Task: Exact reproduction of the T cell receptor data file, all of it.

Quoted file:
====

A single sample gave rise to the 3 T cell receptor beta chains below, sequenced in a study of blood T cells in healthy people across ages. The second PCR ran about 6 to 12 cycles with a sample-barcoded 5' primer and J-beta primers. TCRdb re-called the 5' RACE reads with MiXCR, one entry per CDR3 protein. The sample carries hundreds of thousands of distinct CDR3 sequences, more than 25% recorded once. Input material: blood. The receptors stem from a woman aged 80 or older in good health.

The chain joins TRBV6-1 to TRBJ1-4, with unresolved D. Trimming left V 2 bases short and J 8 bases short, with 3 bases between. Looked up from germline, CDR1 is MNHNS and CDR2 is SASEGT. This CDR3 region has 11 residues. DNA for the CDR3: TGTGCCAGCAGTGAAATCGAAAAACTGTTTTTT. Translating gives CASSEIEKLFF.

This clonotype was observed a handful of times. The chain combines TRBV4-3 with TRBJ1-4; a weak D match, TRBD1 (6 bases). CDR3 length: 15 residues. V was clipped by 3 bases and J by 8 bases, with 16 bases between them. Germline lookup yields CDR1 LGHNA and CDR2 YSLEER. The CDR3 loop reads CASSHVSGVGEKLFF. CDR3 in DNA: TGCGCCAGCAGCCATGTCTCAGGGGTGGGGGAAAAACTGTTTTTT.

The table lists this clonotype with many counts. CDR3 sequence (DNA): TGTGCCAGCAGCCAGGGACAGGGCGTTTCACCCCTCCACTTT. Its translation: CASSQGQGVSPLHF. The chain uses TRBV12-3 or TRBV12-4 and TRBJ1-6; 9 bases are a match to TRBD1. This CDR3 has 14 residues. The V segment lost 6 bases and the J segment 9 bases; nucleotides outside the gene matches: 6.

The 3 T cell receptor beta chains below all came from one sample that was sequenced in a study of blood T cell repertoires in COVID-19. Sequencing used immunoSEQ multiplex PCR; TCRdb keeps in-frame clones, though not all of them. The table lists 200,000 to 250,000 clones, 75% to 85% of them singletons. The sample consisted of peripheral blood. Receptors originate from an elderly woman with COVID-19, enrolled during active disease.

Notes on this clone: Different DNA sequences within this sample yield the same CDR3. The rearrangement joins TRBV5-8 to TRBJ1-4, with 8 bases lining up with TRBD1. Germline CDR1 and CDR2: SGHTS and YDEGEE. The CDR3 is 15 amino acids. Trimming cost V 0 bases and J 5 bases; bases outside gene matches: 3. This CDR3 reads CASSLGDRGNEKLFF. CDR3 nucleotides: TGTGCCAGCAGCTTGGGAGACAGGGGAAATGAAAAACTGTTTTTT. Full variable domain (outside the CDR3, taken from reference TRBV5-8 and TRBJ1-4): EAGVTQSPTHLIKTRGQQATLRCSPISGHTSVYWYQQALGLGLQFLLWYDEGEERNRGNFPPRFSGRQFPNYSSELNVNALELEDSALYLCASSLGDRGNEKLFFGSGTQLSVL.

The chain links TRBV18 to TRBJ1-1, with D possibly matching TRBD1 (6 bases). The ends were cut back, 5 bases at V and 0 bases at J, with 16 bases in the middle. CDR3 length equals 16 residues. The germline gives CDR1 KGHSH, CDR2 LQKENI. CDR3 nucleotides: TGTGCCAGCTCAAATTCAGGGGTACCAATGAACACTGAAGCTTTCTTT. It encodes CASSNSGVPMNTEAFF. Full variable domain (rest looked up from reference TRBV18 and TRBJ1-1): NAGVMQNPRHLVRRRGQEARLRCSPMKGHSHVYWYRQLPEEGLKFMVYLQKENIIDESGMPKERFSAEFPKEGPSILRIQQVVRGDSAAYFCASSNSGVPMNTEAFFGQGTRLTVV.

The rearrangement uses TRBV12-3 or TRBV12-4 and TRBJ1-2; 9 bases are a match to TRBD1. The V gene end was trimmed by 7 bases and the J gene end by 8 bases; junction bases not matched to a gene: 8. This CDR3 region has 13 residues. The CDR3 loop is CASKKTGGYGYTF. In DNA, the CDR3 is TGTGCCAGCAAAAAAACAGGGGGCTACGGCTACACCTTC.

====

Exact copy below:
A single sample gave rise to the 3 T cell receptor beta chains below, sequenced in a study of blood T cells in healthy people across ages. The second PCR ran about 6 to 12 cycles with a sample-barcoded 5' primer and J-beta primers. TCRdb re-called the 5' RACE reads with MiXCR, one entry per CDR3 protein. The sample carries hundreds of thousands of distinct CDR3 sequences, more than 25% recorded once. Input material: blood. The receptors stem from a woman aged 80 or older in good health.

The chain joins TRBV6-1 to TRBJ1-4, with unresolved D. Trimming left V 2 bases short and J 8 bases short, with 3 bases between. Looked up from germline, CDR1 is MNHNS and CDR2 is SASEGT. This CDR3 region has 11 residues. DNA for the CDR3: TGTGCCAGCAGTGAAATCGAAAAACTGTTTTTT. Translating gives CASSEIEKLFF.

This clonotype was observed a handful of times. The chain combines TRBV4-3 with TRBJ1-4; a weak D match, TRBD1 (6 bases). CDR3 length: 15 residues. V was clipped by 3 bases and J by 8 bases, with 16 bases between them. Germline lookup yields CDR1 LGHNA and CDR2 YSLEER. The CDR3 loop reads CASSHVSGVGEKLFF. CDR3 in DNA: TGCGCCAGCAGCCATGTCTCAGGGGTGGGGGAAAAACTGTTTTTT.

The table lists this clonotype with many counts. CDR3 sequence (DNA): TGTGCCAGCAGCCAGGGACAGGGCGTTTCACCCCTCCACTTT. Its translation: CASSQGQGVSPLHF. The chain uses TRBV12-3 or TRBV12-4 and TRBJ1-6; 9 bases are a match to TRBD1. This CDR3 has 14 residues. The V segment lost 6 bases and the J segment 9 bases; nucleotides outside the gene matches: 6.

The 3 T cell receptor beta chains below all came from one sample that was sequenced in a study of blood T cell repertoires in COVID-19. Sequencing used immunoSEQ multiplex PCR; TCRdb keeps in-frame clones, though not all of them. The table lists 200,000 to 250,000 clones, 75% to 85% of them singletons. The sample consisted of peripheral blood. Receptors originate from an elderly woman with COVID-19, enrolled during active disease.

Notes on this clone: Different DNA sequences within this sample yield the same CDR3. The rearrangement joins TRBV5-8 to TRBJ1-4, with 8 bases lining up with TRBD1. Germline CDR1 and CDR2: SGHTS and YDEGEE. The CDR3 is 15 amino acids. Trimming cost V 0 bases and J 5 bases; bases outside gene matches: 3. This CDR3 reads CASSLGDRGNEKLFF. CDR3 nucleotides: TGTGCCAGCAGCTTGGGAGACAGGGGAAATGAAAAACTGTTTTTT. Full variable domain (outside the CDR3, taken from reference TRBV5-8 and TRBJ1-4): EAGVTQSPTHLIKTRGQQATLRCSPISGHTSVYWYQQALGLGLQFLLWYDEGEERNRGNFPPRFSGRQFPNYSSELNVNALELEDSALYLCASSLGDRGNEKLFFGSGTQLSVL.

The chain links TRBV18 to TRBJ1-1, with D possibly matching TRBD1 (6 bases). The ends were cut back, 5 bases at V and 0 bases at J, with 16 bases in the middle. CDR3 length equals 16 residues. The germline gives CDR1 KGHSH, CDR2 LQKENI. CDR3 nucleotides: TGTGCCAGCTCAAATTCAGGGGTACCAATGAACACTGAAGCTTTCTTT. It encodes CASSNSGVPMNTEAFF. Full variable domain (rest looked up from reference TRBV18 and TRBJ1-1): NAGVMQNPRHLVRRRGQEARLRCSPMKGHSHVYWYRQLPEEGLKFMVYLQKENIIDESGMPKERFSAEFPKEGPSILRIQQVVRGDSAAYFCASSNSGVPMNTEAFFGQGTRLTVV.

The rearrangement uses TRBV12-3 or TRBV12-4 and TRBJ1-2; 9 bases are a match to TRBD1. The V gene end was trimmed by 7 bases and the J gene end by 8 bases; junction bases not matched to a gene: 8. This CDR3 region has 13 residues. The CDR3 loop is CASKKTGGYGYTF. In DNA, the CDR3 is TGTGCCAGCAAAAAAACAGGGGGCTACGGCTACACCTTC.